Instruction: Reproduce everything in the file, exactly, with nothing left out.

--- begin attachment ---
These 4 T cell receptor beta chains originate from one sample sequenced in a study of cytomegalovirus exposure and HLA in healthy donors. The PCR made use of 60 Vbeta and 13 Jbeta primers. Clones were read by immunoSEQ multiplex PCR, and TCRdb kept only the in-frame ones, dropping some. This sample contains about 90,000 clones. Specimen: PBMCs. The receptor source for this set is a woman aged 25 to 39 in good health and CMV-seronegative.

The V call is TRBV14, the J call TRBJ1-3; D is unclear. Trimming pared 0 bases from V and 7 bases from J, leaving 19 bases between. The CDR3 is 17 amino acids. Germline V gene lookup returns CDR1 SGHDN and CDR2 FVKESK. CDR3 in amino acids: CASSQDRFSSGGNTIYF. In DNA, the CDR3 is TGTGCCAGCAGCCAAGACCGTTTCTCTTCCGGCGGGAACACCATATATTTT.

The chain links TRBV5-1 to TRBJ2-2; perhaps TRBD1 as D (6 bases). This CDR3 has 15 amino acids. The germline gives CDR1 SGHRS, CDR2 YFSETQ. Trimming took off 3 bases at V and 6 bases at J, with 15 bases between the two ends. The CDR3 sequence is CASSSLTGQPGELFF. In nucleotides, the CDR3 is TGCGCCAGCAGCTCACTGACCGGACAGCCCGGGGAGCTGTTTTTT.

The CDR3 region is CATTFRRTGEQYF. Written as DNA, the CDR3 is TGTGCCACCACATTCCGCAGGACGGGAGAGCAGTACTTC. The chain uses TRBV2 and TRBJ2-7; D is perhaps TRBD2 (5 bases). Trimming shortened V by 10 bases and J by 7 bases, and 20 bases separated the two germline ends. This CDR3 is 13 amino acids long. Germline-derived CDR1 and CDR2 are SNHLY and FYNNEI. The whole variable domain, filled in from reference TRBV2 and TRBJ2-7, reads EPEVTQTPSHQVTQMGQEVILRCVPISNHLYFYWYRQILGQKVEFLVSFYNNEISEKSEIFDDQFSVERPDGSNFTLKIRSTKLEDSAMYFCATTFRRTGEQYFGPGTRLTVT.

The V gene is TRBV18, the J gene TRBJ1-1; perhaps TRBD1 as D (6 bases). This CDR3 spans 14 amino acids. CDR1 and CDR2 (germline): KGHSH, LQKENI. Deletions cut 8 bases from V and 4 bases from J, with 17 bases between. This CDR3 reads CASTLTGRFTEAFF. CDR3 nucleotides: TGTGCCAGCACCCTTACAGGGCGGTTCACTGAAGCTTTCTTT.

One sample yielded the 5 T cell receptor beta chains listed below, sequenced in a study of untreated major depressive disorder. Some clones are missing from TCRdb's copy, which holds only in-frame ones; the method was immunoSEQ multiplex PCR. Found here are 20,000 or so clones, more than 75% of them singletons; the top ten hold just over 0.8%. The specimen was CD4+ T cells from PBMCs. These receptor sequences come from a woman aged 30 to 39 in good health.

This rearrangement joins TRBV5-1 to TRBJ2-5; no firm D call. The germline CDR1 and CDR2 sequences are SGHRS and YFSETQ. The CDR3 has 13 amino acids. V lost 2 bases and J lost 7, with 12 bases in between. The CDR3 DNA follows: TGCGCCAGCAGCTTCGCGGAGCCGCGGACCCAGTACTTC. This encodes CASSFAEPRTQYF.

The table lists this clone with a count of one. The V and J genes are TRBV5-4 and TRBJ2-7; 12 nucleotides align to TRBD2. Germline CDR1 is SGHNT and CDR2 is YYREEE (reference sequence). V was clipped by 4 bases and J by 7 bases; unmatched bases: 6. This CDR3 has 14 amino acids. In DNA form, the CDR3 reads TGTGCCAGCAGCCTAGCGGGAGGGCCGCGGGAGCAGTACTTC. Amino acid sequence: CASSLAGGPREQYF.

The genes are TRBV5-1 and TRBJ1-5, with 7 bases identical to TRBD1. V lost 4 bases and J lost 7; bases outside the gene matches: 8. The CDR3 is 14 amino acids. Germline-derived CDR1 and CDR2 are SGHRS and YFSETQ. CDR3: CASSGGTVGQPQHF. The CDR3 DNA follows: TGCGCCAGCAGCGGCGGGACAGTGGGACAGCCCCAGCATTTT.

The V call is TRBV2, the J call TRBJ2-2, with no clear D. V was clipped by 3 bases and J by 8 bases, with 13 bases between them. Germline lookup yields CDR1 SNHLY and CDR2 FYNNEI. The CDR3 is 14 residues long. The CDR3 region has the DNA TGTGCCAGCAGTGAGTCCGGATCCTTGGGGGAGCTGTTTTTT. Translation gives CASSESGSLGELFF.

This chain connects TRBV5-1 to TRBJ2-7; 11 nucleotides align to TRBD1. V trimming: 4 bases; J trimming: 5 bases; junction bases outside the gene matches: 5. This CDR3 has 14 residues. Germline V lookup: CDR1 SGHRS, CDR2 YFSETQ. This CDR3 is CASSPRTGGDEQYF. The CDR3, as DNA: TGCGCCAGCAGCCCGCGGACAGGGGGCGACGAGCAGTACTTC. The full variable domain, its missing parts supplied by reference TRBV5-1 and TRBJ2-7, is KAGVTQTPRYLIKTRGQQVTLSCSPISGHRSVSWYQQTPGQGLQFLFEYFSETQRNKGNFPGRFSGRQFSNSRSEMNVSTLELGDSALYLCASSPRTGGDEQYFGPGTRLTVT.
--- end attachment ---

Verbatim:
These 4 T cell receptor beta chains originate from one sample sequenced in a study of cytomegalovirus exposure and HLA in healthy donors. The PCR made use of 60 Vbeta and 13 Jbeta primers. Clones were read by immunoSEQ multiplex PCR, and TCRdb kept only the in-frame ones, dropping some. This sample contains about 90,000 clones. Specimen: PBMCs. The receptor source for this set is a woman aged 25 to 39 in good health and CMV-seronegative.

The V call is TRBV14, the J call TRBJ1-3; D is unclear. Trimming pared 0 bases from V and 7 bases from J, leaving 19 bases between. The CDR3 is 17 amino acids. Germline V gene lookup returns CDR1 SGHDN and CDR2 FVKESK. CDR3 in amino acids: CASSQDRFSSGGNTIYF. In DNA, the CDR3 is TGTGCCAGCAGCCAAGACCGTTTCTCTTCCGGCGGGAACACCATATATTTT.

The chain links TRBV5-1 to TRBJ2-2; perhaps TRBD1 as D (6 bases). This CDR3 has 15 amino acids. The germline gives CDR1 SGHRS, CDR2 YFSETQ. Trimming took off 3 bases at V and 6 bases at J, with 15 bases between the two ends. The CDR3 sequence is CASSSLTGQPGELFF. In nucleotides, the CDR3 is TGCGCCAGCAGCTCACTGACCGGACAGCCCGGGGAGCTGTTTTTT.

The CDR3 region is CATTFRRTGEQYF. Written as DNA, the CDR3 is TGTGCCACCACATTCCGCAGGACGGGAGAGCAGTACTTC. The chain uses TRBV2 and TRBJ2-7; D is perhaps TRBD2 (5 bases). Trimming shortened V by 10 bases and J by 7 bases, and 20 bases separated the two germline ends. This CDR3 is 13 amino acids long. Germline-derived CDR1 and CDR2 are SNHLY and FYNNEI. The whole variable domain, filled in from reference TRBV2 and TRBJ2-7, reads EPEVTQTPSHQVTQMGQEVILRCVPISNHLYFYWYRQILGQKVEFLVSFYNNEISEKSEIFDDQFSVERPDGSNFTLKIRSTKLEDSAMYFCATTFRRTGEQYFGPGTRLTVT.

The V gene is TRBV18, the J gene TRBJ1-1; perhaps TRBD1 as D (6 bases). This CDR3 spans 14 amino acids. CDR1 and CDR2 (germline): KGHSH, LQKENI. Deletions cut 8 bases from V and 4 bases from J, with 17 bases between. This CDR3 reads CASTLTGRFTEAFF. CDR3 nucleotides: TGTGCCAGCACCCTTACAGGGCGGTTCACTGAAGCTTTCTTT.

One sample yielded the 5 T cell receptor beta chains listed below, sequenced in a study of untreated major depressive disorder. Some clones are missing from TCRdb's copy, which holds only in-frame ones; the method was immunoSEQ multiplex PCR. Found here are 20,000 or so clones, more than 75% of them singletons; the top ten hold just over 0.8%. The specimen was CD4+ T cells from PBMCs. These receptor sequences come from a woman aged 30 to 39 in good health.

This rearrangement joins TRBV5-1 to TRBJ2-5; no firm D call. The germline CDR1 and CDR2 sequences are SGHRS and YFSETQ. The CDR3 has 13 amino acids. V lost 2 bases and J lost 7, with 12 bases in between. The CDR3 DNA follows: TGCGCCAGCAGCTTCGCGGAGCCGCGGACCCAGTACTTC. This encodes CASSFAEPRTQYF.

The table lists this clone with a count of one. The V and J genes are TRBV5-4 and TRBJ2-7; 12 nucleotides align to TRBD2. Germline CDR1 is SGHNT and CDR2 is YYREEE (reference sequence). V was clipped by 4 bases and J by 7 bases; unmatched bases: 6. This CDR3 has 14 amino acids. In DNA form, the CDR3 reads TGTGCCAGCAGCCTAGCGGGAGGGCCGCGGGAGCAGTACTTC. Amino acid sequence: CASSLAGGPREQYF.

The genes are TRBV5-1 and TRBJ1-5, with 7 bases identical to TRBD1. V lost 4 bases and J lost 7; bases outside the gene matches: 8. The CDR3 is 14 amino acids. Germline-derived CDR1 and CDR2 are SGHRS and YFSETQ. CDR3: CASSGGTVGQPQHF. The CDR3 DNA follows: TGCGCCAGCAGCGGCGGGACAGTGGGACAGCCCCAGCATTTT.

The V call is TRBV2, the J call TRBJ2-2, with no clear D. V was clipped by 3 bases and J by 8 bases, with 13 bases between them. Germline lookup yields CDR1 SNHLY and CDR2 FYNNEI. The CDR3 is 14 residues long. The CDR3 region has the DNA TGTGCCAGCAGTGAGTCCGGATCCTTGGGGGAGCTGTTTTTT. Translation gives CASSESGSLGELFF.

This chain connects TRBV5-1 to TRBJ2-7; 11 nucleotides align to TRBD1. V trimming: 4 bases; J trimming: 5 bases; junction bases outside the gene matches: 5. This CDR3 has 14 residues. Germline V lookup: CDR1 SGHRS, CDR2 YFSETQ. This CDR3 is CASSPRTGGDEQYF. The CDR3, as DNA: TGCGCCAGCAGCCCGCGGACAGGGGGCGACGAGCAGTACTTC. The full variable domain, its missing parts supplied by reference TRBV5-1 and TRBJ2-7, is KAGVTQTPRYLIKTRGQQVTLSCSPISGHRSVSWYQQTPGQGLQFLFEYFSETQRNKGNFPGRFSGRQFSNSRSEMNVSTLELGDSALYLCASSPRTGGDEQYFGPGTRLTVT.